PWG-ANNOUNCE> Character repertoires in printers

PWG-ANNOUNCE> Character repertoires in printers

PWG-ANNOUNCE> Character repertoires in printers

don at lexmark.com don at lexmark.com
Tue Oct 22 09:58:36 EDT 2002


Please move this discussion to pwg at pwg.org and not the pwg-announce list.

**********************************************
 Don Wright                 don at lexmark.com

 Member, IEEE SA Standards Board
         PatCom Chair, SCC Liaison
 Member, IEEE-ISTO Board of Directors
 f.wright at ieee.org / f.wright at computer.org

 Director, Alliances & Standards
 Lexmark International
 740 New Circle Rd
 Lexington, Ky 40550
 859-825-4808 (phone) 603-963-8352 (fax)
**********************************************




"McDonald, Ira" <imcdonald at sharplabs.com>@pwg.org on 10/21/2002 06:10:20 PM

Sent by:    owner-pwg-announce at pwg.org


To:    "'Michael Sweet'" <mike at easysw.com>, ElliottBradshaw at oaktech.com
cc:    pwg-announce at pwg.org
Subject:    RE: PWG-ANNOUNCE> Character repertoires in printers


Hi,

Inline below...

Cheers,
- Ira McDonald
  High North Inc

PS - Note that the European standard CEN CWA 13873:2000 standardized
Multilingual European Subsets of ISO 10646/Unicode called MES-1,
MES-2, MES-3A, and MES-3B (see very end of this note below).

-----Original Message-----
From: Michael Sweet [mailto:mike at easysw.com]
Sent: Monday, October 21, 2002 2:19 PM
To: ElliottBradshaw at oaktech.com
Cc: pwg-announce at pwg.org
Subject: Re: PWG-ANNOUNCE> Character repertoires in printers


ElliottBradshaw at oaktech.com wrote:
 > ...
 > 1.  Is this a problem worth solving?  (vs. vendor-specific solutions)

Yes.

 > 2.  Should it be treated as part of XHTML-Print, UPnP, or some other
 > group? (as opposed to a separate working group)

Probably as part of an existing group.

 > 3.  Who is interested in participarting, as author or reviewer?

I'd be interested, at least in the reviewer/back-seat-driver role. :)

....

Some immediate thoughts based on my own experiences, and without
looking at the Bluetooth docos.

<ira> Bluetooth, rather cleverly, enumerated character repertoires
of Unicode (subsets) by REFERENCE to existing legacy character sets
(see the excerpt from BPP below).
</ira>


1. Aside from the Euro, all printers seem to provide the basic
    Latin characters needed for English and most Western European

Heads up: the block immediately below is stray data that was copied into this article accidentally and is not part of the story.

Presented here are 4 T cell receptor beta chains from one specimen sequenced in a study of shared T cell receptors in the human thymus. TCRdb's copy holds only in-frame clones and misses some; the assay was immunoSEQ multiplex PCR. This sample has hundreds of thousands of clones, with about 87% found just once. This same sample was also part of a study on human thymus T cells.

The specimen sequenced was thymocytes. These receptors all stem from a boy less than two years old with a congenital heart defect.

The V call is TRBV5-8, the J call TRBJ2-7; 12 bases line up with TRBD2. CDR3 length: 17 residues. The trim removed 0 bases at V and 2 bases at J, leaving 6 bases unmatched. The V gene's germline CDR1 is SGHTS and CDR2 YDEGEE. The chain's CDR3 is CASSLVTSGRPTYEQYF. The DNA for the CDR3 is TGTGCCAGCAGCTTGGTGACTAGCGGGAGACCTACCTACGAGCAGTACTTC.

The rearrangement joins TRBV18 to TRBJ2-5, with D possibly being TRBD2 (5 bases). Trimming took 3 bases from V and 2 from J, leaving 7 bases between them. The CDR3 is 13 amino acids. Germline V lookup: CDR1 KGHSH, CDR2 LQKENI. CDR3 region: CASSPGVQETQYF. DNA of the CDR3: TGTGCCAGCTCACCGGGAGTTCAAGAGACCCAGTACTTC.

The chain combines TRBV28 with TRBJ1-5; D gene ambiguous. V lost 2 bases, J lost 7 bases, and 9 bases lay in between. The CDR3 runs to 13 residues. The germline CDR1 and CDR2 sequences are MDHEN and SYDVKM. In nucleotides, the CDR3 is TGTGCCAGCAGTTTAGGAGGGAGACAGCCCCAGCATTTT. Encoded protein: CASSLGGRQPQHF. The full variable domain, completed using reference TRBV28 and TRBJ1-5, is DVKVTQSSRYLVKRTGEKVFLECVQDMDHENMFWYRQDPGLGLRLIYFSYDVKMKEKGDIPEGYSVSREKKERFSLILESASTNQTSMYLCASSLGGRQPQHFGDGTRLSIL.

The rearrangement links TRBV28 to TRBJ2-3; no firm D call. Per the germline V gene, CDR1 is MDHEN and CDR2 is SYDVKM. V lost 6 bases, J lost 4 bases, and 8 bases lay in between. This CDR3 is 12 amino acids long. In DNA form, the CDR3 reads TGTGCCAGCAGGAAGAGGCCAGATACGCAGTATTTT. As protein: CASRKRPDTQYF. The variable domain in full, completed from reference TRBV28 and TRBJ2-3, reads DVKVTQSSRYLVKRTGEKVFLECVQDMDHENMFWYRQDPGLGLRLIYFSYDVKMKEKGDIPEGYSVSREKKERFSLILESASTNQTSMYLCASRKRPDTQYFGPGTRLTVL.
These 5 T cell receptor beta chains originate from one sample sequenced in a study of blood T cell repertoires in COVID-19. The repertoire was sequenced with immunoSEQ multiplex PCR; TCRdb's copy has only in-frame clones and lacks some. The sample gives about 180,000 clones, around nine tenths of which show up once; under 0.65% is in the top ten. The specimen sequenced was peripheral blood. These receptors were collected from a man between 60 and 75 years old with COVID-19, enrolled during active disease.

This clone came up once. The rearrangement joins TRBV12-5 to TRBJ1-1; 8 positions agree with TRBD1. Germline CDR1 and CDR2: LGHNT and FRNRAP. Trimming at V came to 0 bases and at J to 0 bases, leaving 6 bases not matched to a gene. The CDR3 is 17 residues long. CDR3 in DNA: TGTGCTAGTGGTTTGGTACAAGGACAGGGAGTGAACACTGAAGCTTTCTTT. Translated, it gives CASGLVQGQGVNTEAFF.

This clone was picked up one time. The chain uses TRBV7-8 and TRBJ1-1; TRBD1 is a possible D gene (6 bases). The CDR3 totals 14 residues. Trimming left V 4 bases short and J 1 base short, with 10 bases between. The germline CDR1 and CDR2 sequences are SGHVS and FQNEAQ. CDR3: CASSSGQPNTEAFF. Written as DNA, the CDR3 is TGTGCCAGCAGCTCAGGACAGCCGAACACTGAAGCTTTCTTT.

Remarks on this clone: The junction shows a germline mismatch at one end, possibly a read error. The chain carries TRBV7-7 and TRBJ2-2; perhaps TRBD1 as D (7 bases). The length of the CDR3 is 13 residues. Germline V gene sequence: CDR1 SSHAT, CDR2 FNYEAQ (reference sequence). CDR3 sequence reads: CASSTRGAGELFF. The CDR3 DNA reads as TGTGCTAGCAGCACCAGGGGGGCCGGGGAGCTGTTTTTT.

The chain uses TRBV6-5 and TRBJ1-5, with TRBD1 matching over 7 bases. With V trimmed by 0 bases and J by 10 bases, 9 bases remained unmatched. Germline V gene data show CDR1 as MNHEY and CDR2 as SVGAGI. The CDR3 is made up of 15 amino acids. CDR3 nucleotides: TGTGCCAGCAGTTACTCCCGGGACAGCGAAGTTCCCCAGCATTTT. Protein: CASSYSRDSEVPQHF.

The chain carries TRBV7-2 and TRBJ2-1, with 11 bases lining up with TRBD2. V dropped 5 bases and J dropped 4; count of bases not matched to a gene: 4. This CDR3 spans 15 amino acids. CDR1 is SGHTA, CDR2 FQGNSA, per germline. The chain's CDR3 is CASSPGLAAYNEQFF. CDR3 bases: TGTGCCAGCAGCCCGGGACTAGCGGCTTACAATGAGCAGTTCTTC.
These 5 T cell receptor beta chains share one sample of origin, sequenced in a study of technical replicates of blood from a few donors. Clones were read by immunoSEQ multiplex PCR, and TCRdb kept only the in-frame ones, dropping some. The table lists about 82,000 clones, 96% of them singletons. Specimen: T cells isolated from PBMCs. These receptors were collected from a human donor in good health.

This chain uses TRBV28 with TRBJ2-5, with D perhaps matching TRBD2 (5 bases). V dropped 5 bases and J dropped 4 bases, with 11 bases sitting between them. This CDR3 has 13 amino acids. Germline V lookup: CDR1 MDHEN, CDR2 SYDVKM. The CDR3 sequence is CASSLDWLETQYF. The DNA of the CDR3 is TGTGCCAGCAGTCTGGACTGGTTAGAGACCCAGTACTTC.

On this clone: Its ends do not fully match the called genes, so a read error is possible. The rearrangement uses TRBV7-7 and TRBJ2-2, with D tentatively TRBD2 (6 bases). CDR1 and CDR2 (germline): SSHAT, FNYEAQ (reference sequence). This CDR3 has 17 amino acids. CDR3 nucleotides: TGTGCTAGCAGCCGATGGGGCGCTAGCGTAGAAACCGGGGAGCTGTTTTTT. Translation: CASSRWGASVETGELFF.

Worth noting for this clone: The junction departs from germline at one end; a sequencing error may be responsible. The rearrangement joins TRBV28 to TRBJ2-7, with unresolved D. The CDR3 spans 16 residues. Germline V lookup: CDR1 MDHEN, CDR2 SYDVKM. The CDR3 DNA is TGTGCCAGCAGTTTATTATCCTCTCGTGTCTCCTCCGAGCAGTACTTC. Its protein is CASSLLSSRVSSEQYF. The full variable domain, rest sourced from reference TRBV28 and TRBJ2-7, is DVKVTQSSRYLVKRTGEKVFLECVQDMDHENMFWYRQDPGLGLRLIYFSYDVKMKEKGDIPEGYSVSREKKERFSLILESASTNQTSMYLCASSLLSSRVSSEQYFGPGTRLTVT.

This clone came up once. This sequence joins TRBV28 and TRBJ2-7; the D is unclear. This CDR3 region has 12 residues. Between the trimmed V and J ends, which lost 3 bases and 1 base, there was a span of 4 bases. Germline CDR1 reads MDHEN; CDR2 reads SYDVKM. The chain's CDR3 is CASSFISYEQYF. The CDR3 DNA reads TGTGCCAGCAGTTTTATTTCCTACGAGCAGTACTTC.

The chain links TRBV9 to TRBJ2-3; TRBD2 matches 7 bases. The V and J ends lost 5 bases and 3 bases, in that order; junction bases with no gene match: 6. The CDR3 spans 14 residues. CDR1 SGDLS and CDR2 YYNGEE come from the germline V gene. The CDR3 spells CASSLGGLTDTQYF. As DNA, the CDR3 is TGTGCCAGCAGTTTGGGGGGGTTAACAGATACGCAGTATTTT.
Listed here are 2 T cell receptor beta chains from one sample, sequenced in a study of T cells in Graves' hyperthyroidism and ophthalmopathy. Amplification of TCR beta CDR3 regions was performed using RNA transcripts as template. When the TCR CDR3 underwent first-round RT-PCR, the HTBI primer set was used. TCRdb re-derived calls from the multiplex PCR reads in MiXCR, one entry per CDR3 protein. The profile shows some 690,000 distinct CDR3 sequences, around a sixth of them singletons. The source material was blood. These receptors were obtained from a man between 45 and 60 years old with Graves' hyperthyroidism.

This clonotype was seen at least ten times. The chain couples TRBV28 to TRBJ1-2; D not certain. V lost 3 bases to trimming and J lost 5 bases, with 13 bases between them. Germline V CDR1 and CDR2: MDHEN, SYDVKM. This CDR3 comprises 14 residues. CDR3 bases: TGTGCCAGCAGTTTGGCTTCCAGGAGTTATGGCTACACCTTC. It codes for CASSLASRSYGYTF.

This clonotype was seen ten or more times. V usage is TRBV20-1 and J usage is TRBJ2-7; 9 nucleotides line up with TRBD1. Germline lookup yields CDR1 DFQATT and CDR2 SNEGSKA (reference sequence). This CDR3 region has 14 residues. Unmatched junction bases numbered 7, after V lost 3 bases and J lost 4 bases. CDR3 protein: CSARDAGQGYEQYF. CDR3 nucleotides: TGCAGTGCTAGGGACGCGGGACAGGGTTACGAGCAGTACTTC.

languages.  If you do a language/country-based scheme, it should
    address the presence/absence of the Euro symbol as a separate
    entity. [this doesn't quite sound right to me, but in the context
    of ISO Latin 1 the Euro is a major pain WRT support in printers;
    do with it what you will...]

<ira> Good point about the Euro - ambiguous when you say ISO-8859-1
(Latin-1), because you might well mean that the Euro IS defined at
the canonical location of 0xA4 assigned in ISO-8859-16, rather
than the original (non-specific) CURRENCY SIGN at 0xA4 in Latin-1.
</ira>


2. Providing a list of Unicode ranges may be the simplest way
    of reporting what the device supports, and the client can use
    this to choose embedding/exclusion/error display when the
    user prints something.  This needs to be a per-font resource.

<ira> Since Unicode ranges are assigned well-known names according
to the language/script repertoire, I'd rather we used those names
(and standardized that they reference exactly the ranges assigned
in perpetuity in Unicode 3.2 (current) and above.  For example,
the range U+1000 to U+109F is Myanmar (script used to write
Burmese).
</ira>


3. In addition to or instead of #2, you could define a CSS
    attribute that determines what the device does for characters
    it does not have: exclude (blanks or squares), substitute (from
    another font with the required characters), or error out.

--
______________________________________________________________________
Michael Sweet, Easy Software Products                  mike at easysw.com
Printing Software for UNIX                       http://www.easysw.com


----------------------------------------------------------------------